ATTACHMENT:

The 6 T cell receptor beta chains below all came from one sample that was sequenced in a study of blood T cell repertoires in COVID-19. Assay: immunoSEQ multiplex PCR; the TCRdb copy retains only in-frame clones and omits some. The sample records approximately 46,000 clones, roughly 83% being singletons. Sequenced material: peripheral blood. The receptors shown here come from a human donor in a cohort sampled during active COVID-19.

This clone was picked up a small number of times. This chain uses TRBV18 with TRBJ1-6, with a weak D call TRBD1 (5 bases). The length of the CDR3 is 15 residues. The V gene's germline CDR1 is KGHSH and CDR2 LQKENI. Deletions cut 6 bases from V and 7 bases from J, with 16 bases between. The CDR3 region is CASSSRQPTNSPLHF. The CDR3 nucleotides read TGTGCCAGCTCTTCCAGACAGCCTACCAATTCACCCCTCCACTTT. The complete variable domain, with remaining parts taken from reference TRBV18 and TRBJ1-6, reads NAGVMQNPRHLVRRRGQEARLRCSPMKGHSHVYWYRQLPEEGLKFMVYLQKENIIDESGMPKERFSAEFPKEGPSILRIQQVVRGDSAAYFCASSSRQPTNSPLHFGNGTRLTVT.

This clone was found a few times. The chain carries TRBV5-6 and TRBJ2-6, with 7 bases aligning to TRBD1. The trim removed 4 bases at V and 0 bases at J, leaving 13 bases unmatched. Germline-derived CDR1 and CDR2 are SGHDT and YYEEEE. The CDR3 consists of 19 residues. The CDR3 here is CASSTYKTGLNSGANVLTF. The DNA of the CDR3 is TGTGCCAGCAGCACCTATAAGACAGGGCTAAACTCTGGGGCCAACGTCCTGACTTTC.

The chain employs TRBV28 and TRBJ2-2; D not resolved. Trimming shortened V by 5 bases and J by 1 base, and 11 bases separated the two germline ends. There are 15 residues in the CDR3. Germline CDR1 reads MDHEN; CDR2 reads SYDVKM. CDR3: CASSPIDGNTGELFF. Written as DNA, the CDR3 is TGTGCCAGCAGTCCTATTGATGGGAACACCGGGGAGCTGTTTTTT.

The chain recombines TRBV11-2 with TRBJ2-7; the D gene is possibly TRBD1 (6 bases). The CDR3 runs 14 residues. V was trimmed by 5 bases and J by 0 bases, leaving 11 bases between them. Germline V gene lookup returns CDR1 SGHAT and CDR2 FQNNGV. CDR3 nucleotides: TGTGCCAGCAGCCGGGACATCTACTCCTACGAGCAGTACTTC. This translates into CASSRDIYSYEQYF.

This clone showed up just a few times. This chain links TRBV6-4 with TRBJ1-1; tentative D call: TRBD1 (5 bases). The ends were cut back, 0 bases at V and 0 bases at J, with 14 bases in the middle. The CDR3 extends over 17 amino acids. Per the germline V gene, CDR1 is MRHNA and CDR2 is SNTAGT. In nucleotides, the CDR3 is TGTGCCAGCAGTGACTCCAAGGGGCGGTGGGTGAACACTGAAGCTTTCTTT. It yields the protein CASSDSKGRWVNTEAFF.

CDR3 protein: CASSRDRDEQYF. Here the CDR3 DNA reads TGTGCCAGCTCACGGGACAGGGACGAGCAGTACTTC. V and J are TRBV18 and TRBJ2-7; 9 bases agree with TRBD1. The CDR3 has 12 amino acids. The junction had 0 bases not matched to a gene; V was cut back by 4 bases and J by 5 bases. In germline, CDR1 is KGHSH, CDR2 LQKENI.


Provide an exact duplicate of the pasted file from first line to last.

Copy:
The 6 T cell receptor beta chains below all came from one sample that was sequenced in a study of blood T cell repertoires in COVID-19. Assay: immunoSEQ multiplex PCR; the TCRdb copy retains only in-frame clones and omits some. The sample records approximately 46,000 clones, roughly 83% being singletons. Sequenced material: peripheral blood. The receptors shown here come from a human donor in a cohort sampled during active COVID-19.

This clone was picked up a small number of times. This chain uses TRBV18 with TRBJ1-6, with a weak D call TRBD1 (5 bases). The length of the CDR3 is 15 residues. The V gene's germline CDR1 is KGHSH and CDR2 LQKENI. Deletions cut 6 bases from V and 7 bases from J, with 16 bases between. The CDR3 region is CASSSRQPTNSPLHF. The CDR3 nucleotides read TGTGCCAGCTCTTCCAGACAGCCTACCAATTCACCCCTCCACTTT. The complete variable domain, with remaining parts taken from reference TRBV18 and TRBJ1-6, reads NAGVMQNPRHLVRRRGQEARLRCSPMKGHSHVYWYRQLPEEGLKFMVYLQKENIIDESGMPKERFSAEFPKEGPSILRIQQVVRGDSAAYFCASSSRQPTNSPLHFGNGTRLTVT.

This clone was found a few times. The chain carries TRBV5-6 and TRBJ2-6, with 7 bases aligning to TRBD1. The trim removed 4 bases at V and 0 bases at J, leaving 13 bases unmatched. Germline-derived CDR1 and CDR2 are SGHDT and YYEEEE. The CDR3 consists of 19 residues. The CDR3 here is CASSTYKTGLNSGANVLTF. The DNA of the CDR3 is TGTGCCAGCAGCACCTATAAGACAGGGCTAAACTCTGGGGCCAACGTCCTGACTTTC.

The chain employs TRBV28 and TRBJ2-2; D not resolved. Trimming shortened V by 5 bases and J by 1 base, and 11 bases separated the two germline ends. There are 15 residues in the CDR3. Germline CDR1 reads MDHEN; CDR2 reads SYDVKM. CDR3: CASSPIDGNTGELFF. Written as DNA, the CDR3 is TGTGCCAGCAGTCCTATTGATGGGAACACCGGGGAGCTGTTTTTT.

The chain recombines TRBV11-2 with TRBJ2-7; the D gene is possibly TRBD1 (6 bases). The CDR3 runs 14 residues. V was trimmed by 5 bases and J by 0 bases, leaving 11 bases between them. Germline V gene lookup returns CDR1 SGHAT and CDR2 FQNNGV. CDR3 nucleotides: TGTGCCAGCAGCCGGGACATCTACTCCTACGAGCAGTACTTC. This translates into CASSRDIYSYEQYF.

This clone showed up just a few times. This chain links TRBV6-4 with TRBJ1-1; tentative D call: TRBD1 (5 bases). The ends were cut back, 0 bases at V and 0 bases at J, with 14 bases in the middle. The CDR3 extends over 17 amino acids. Per the germline V gene, CDR1 is MRHNA and CDR2 is SNTAGT. In nucleotides, the CDR3 is TGTGCCAGCAGTGACTCCAAGGGGCGGTGGGTGAACACTGAAGCTTTCTTT. It yields the protein CASSDSKGRWVNTEAFF.

CDR3 protein: CASSRDRDEQYF. Here the CDR3 DNA reads TGTGCCAGCTCACGGGACAGGGACGAGCAGTACTTC. V and J are TRBV18 and TRBJ2-7; 9 bases agree with TRBD1. The CDR3 has 12 amino acids. The junction had 0 bases not matched to a gene; V was cut back by 4 bases and J by 5 bases. In germline, CDR1 is KGHSH, CDR2 LQKENI.